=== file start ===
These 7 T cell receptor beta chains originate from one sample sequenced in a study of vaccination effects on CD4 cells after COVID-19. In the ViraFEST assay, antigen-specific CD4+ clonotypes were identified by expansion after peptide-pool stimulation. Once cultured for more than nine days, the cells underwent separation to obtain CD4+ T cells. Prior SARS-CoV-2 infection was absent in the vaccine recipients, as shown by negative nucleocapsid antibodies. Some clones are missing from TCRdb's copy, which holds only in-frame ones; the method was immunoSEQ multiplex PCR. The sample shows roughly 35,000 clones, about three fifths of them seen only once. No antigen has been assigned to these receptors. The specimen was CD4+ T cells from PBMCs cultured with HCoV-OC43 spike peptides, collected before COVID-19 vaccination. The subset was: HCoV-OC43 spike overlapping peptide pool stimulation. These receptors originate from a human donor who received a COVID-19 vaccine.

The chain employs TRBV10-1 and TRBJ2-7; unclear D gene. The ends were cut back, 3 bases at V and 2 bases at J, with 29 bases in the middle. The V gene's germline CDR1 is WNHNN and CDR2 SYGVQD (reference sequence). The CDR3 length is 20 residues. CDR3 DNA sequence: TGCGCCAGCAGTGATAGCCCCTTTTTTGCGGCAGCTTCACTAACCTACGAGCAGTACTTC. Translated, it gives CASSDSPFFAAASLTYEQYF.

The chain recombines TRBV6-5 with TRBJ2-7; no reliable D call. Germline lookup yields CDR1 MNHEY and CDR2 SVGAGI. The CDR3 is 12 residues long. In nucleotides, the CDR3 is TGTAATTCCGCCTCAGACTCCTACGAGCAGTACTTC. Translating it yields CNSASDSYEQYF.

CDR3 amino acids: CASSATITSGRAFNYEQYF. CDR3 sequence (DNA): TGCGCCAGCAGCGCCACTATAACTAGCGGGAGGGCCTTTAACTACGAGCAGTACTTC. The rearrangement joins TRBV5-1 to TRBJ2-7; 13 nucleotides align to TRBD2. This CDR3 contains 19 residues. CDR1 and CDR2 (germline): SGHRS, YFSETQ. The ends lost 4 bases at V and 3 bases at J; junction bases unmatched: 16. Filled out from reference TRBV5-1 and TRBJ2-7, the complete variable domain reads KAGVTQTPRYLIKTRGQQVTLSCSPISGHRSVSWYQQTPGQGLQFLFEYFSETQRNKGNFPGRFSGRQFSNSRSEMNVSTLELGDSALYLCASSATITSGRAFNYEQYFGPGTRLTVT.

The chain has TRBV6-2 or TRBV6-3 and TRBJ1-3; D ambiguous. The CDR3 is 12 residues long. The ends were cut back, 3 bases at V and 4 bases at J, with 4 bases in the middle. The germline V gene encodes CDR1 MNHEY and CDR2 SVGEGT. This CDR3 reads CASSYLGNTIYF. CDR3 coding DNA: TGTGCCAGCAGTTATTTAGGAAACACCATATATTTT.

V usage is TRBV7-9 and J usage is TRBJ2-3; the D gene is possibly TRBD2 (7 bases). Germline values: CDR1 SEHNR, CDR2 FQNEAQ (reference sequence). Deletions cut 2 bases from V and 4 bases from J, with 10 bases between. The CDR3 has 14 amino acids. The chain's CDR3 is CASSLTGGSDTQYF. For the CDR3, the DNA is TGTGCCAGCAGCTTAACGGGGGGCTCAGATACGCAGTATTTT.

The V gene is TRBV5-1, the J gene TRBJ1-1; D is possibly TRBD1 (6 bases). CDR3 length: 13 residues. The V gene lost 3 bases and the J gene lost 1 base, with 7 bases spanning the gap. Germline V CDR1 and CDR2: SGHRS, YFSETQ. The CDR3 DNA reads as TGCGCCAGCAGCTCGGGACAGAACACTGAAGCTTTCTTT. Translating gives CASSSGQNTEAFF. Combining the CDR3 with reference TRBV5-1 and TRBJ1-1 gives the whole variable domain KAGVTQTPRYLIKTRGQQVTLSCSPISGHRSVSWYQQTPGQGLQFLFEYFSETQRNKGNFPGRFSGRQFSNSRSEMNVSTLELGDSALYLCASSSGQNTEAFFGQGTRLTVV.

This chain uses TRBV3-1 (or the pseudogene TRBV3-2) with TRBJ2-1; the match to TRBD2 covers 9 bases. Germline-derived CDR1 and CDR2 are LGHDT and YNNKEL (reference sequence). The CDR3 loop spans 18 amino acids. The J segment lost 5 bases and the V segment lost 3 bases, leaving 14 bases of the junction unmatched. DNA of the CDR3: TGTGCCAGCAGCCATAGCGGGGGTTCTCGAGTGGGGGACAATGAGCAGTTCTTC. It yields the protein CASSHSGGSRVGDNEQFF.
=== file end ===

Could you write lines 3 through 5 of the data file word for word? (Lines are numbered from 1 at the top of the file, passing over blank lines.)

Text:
The chain recombines TRBV6-5 with TRBJ2-7; no reliable D call. Germline lookup yields CDR1 MNHEY and CDR2 SVGAGI. The CDR3 is 12 residues long. In nucleotides, the CDR3 is TGTAATTCCGCCTCAGACTCCTACGAGCAGTACTTC. Translating it yields CNSASDSYEQYF.

CDR3 amino acids: CASSATITSGRAFNYEQYF. CDR3 sequence (DNA): TGCGCCAGCAGCGCCACTATAACTAGCGGGAGGGCCTTTAACTACGAGCAGTACTTC. The rearrangement joins TRBV5-1 to TRBJ2-7; 13 nucleotides align to TRBD2. This CDR3 contains 19 residues. CDR1 and CDR2 (germline): SGHRS, YFSETQ. The ends lost 4 bases at V and 3 bases at J; junction bases unmatched: 16. Filled out from reference TRBV5-1 and TRBJ2-7, the complete variable domain reads KAGVTQTPRYLIKTRGQQVTLSCSPISGHRSVSWYQQTPGQGLQFLFEYFSETQRNKGNFPGRFSGRQFSNSRSEMNVSTLELGDSALYLCASSATITSGRAFNYEQYFGPGTRLTVT.

The chain has TRBV6-2 or TRBV6-3 and TRBJ1-3; D ambiguous. The CDR3 is 12 residues long. The ends were cut back, 3 bases at V and 4 bases at J, with 4 bases in the middle. The germline V gene encodes CDR1 MNHEY and CDR2 SVGEGT. This CDR3 reads CASSYLGNTIYF. CDR3 coding DNA: TGTGCCAGCAGTTATTTAGGAAACACCATATATTTT.